I can understand improvising certain things, but without any analytic equipment you are essentially working blindfolded. So much chemistry revolves around figuring out exactly what you’ve got sitting in your flask—working without access to sophisticated analytic equipment is like traveling back in time 50 or 100 years.
Even in university labs, analysis was more difficult; there were no references for most of these chemicals, especially not the phenethylamines. It was really a guessing game. I had no recourse other than thin-layer chromatography to monitor reaction progress, and then taking a melting point of the final product. That’s why the forensic reports were so fascinating to me when I was raided. Of course, it’s unfortunate that the first glimpse into the true chemical identity of my products was occasioned by my arrest, but even as I was having my freedom taken away I was totally fascinated by what the forensic chemists had found.

What exactly were you charged with?
My first charge was actually for the manufacture of methamphetamine. For reasons I won’t get into, I wasn’t arrested at the time of the raid and promptly fled overseas to await the forensic report. I was charged in absentia with manufacturing methamphetamine because that was all the cops knew how to process. They were taken aback by my laboratory. The 2C-C I was making was just not in their chemical lexicon. They thought it had to be methamphetamine and were determined to prove it. That charge stuck for the better part of a year. At one point, my defense attorney and I said, “Let’s go for this meth thing. We can beat that one.” The field tests came back positive for methamphetamine, but the narcotics officers knew something else was going on, so they sent for a private contractor to test for traces of scheduled compounds. These guys tested everything; they were quite literally analyzing the paint on the walls of my laboratory. Then they outlined possible synthetic routes based on their findings, and I must say they hit every fucking nail on the head. I was halfway hoping when I was hiding out overseas that they might not find anything. Not a fucking chance!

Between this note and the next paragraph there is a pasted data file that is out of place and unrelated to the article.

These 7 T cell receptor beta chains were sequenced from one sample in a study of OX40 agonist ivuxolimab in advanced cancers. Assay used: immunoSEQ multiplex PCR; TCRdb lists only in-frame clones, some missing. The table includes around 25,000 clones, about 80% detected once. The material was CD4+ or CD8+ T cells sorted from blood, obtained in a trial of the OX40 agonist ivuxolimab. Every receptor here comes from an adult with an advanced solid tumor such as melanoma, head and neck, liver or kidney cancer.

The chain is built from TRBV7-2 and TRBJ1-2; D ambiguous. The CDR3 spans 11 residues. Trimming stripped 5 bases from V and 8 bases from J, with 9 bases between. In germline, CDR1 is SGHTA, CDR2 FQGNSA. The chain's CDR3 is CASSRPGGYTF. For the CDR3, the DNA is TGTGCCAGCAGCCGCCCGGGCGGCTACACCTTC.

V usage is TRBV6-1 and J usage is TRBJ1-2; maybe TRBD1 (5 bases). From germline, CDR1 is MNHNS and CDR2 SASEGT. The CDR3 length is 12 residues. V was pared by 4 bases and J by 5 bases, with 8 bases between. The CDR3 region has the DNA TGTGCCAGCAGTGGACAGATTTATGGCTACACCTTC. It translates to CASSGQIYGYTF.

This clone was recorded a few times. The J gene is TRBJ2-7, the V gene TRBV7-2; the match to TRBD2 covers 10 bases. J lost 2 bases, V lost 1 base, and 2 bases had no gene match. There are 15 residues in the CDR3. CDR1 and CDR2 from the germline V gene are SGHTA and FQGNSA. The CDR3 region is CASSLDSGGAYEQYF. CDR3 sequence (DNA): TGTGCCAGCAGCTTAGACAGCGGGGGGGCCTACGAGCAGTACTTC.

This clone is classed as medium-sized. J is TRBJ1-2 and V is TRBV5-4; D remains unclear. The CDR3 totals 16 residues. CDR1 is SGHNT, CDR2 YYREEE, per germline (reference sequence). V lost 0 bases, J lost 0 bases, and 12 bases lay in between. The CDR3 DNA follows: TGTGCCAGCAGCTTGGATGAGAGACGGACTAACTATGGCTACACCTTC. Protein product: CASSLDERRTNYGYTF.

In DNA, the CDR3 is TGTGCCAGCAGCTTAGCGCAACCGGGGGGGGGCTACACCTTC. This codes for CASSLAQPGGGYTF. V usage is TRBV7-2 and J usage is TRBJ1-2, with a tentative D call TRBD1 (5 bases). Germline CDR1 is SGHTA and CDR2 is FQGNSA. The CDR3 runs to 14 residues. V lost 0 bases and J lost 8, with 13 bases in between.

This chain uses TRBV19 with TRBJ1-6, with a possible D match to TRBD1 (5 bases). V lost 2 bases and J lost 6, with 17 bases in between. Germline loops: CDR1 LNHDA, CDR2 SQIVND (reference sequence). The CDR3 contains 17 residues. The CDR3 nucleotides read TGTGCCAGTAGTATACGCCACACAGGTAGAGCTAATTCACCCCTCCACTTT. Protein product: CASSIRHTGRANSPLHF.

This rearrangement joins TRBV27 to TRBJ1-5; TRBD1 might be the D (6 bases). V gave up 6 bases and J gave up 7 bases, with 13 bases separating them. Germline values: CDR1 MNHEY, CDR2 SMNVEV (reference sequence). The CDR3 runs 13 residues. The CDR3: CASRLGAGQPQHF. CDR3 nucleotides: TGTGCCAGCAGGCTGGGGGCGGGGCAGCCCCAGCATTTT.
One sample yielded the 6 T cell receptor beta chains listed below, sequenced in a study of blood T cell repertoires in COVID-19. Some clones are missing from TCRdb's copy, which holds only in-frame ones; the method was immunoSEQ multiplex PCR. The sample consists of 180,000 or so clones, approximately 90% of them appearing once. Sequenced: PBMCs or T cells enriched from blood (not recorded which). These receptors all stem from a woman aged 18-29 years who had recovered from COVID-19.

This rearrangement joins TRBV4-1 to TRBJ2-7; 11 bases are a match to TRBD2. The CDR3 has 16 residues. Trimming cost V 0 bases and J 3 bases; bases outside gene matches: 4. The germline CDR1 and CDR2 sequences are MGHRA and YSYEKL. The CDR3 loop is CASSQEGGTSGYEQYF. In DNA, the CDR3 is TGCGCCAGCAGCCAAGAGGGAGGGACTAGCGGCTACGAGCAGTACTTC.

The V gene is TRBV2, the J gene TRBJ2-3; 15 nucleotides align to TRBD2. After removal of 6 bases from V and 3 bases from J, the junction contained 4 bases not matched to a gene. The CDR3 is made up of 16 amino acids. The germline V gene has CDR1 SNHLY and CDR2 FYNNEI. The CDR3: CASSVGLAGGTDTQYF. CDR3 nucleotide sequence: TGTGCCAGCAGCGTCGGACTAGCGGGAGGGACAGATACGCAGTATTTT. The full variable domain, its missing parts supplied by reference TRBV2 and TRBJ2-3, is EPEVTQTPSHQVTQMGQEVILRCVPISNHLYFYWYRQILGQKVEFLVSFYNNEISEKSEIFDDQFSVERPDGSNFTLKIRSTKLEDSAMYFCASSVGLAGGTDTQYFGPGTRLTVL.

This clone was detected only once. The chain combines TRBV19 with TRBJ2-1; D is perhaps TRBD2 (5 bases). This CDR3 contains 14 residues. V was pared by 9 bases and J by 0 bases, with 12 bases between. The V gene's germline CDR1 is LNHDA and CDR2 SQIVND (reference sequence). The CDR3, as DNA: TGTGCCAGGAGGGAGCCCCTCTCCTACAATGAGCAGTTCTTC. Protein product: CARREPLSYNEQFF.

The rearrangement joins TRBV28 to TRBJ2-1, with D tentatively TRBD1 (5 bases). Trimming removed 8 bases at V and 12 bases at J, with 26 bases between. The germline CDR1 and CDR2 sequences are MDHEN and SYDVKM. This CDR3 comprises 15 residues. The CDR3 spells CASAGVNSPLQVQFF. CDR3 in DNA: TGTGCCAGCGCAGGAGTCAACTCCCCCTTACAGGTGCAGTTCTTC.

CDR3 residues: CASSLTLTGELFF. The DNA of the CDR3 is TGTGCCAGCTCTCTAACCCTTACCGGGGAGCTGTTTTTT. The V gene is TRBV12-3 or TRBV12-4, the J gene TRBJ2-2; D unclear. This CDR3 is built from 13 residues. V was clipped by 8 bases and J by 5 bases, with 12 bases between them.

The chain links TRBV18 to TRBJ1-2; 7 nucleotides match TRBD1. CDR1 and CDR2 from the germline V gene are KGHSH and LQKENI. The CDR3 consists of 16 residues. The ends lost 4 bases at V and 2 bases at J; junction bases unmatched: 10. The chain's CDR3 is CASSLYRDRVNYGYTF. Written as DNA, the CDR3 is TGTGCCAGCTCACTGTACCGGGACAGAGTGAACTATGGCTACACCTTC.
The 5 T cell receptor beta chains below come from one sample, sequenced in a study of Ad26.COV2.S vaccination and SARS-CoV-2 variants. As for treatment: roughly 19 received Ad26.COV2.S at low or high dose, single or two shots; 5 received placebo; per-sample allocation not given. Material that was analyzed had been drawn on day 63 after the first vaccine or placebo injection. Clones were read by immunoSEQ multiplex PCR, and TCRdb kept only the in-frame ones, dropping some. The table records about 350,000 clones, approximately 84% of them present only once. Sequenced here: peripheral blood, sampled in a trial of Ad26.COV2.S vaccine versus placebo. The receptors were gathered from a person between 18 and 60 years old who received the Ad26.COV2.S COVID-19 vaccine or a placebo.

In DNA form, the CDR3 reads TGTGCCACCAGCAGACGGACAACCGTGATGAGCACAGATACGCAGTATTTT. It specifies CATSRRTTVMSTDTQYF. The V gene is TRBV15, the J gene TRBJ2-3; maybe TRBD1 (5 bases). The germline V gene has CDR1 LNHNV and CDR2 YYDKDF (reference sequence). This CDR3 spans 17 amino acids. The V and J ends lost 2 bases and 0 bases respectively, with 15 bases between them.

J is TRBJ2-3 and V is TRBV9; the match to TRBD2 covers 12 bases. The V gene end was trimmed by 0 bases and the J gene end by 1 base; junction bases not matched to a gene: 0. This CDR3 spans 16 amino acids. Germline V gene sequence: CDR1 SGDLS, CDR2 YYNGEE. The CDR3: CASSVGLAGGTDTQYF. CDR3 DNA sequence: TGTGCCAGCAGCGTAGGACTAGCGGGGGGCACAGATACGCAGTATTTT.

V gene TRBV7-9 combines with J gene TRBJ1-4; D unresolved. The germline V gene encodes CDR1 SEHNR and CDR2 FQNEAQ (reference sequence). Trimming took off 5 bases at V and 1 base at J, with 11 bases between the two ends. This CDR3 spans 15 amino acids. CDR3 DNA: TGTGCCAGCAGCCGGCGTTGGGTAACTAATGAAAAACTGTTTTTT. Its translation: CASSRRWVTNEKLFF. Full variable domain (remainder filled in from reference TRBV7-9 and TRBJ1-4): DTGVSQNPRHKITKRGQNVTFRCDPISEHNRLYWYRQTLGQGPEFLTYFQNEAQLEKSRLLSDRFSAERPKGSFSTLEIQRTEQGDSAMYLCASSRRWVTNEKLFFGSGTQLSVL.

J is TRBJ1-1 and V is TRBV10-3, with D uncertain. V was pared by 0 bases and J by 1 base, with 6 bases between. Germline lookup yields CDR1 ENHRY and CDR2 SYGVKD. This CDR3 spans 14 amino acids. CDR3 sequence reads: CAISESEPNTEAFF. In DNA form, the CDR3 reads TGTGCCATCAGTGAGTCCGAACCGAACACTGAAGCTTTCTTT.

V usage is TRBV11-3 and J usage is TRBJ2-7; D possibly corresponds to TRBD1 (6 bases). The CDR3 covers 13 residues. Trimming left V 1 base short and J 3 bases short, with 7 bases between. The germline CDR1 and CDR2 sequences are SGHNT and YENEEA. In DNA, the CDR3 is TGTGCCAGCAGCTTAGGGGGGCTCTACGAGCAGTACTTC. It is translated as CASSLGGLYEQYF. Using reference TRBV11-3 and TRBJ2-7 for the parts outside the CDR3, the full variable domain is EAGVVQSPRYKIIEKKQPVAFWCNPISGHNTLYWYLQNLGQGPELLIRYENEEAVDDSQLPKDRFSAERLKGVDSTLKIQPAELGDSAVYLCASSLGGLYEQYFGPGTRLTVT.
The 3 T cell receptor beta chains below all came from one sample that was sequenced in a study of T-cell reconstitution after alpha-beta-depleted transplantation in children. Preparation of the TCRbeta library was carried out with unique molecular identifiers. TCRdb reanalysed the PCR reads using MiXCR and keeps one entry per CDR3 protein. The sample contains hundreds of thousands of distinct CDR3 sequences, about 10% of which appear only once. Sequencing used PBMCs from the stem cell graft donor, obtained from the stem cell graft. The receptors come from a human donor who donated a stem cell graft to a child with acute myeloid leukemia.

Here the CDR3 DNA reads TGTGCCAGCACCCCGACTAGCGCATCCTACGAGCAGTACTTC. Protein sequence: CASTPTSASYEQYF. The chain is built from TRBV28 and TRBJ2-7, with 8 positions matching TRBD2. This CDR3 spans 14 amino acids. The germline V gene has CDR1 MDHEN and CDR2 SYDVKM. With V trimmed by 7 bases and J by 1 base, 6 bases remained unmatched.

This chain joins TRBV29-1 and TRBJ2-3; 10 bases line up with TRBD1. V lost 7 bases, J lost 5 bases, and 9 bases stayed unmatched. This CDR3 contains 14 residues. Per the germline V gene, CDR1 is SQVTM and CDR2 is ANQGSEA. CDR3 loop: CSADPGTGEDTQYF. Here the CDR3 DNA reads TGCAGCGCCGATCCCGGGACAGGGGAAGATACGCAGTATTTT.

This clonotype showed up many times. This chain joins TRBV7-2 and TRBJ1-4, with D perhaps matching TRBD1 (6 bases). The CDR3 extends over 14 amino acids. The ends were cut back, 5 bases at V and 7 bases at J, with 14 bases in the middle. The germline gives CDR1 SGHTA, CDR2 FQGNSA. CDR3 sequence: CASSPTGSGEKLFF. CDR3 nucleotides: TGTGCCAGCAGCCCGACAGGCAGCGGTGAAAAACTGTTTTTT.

And what did they find?
Well, one thing they didn’t find was methamphetamine. I was extremely careful not to keep large quantities of anything scheduled in the laboratory while it was active—it looked simply like a well-equipped organic-chem lab. I think they chose to pursue the 2C-C because it was the only material present in quantities large enough to warrant a serious charge according to the sentencing guidelines. I was experimenting with various procedures to chlorinate 2C-H. Shulgin’s original method was a bit messy and low-yielding. I used sulfuryl chloride, which resulted in better yields, but there was a problem with not being able to separate polychlorinated impurities with recrystallization or distillation. The trick I found was to chlorinate the benzaldehyde, which made for easy separation. It was really cool to look postmortem at the lab report and see exactly what had come out of it. I actually got a thank-you card from a few of the staff at the forensics lab for giving them what they said was the most interesting work they had done in ages.

Wow! How did their report play out in court?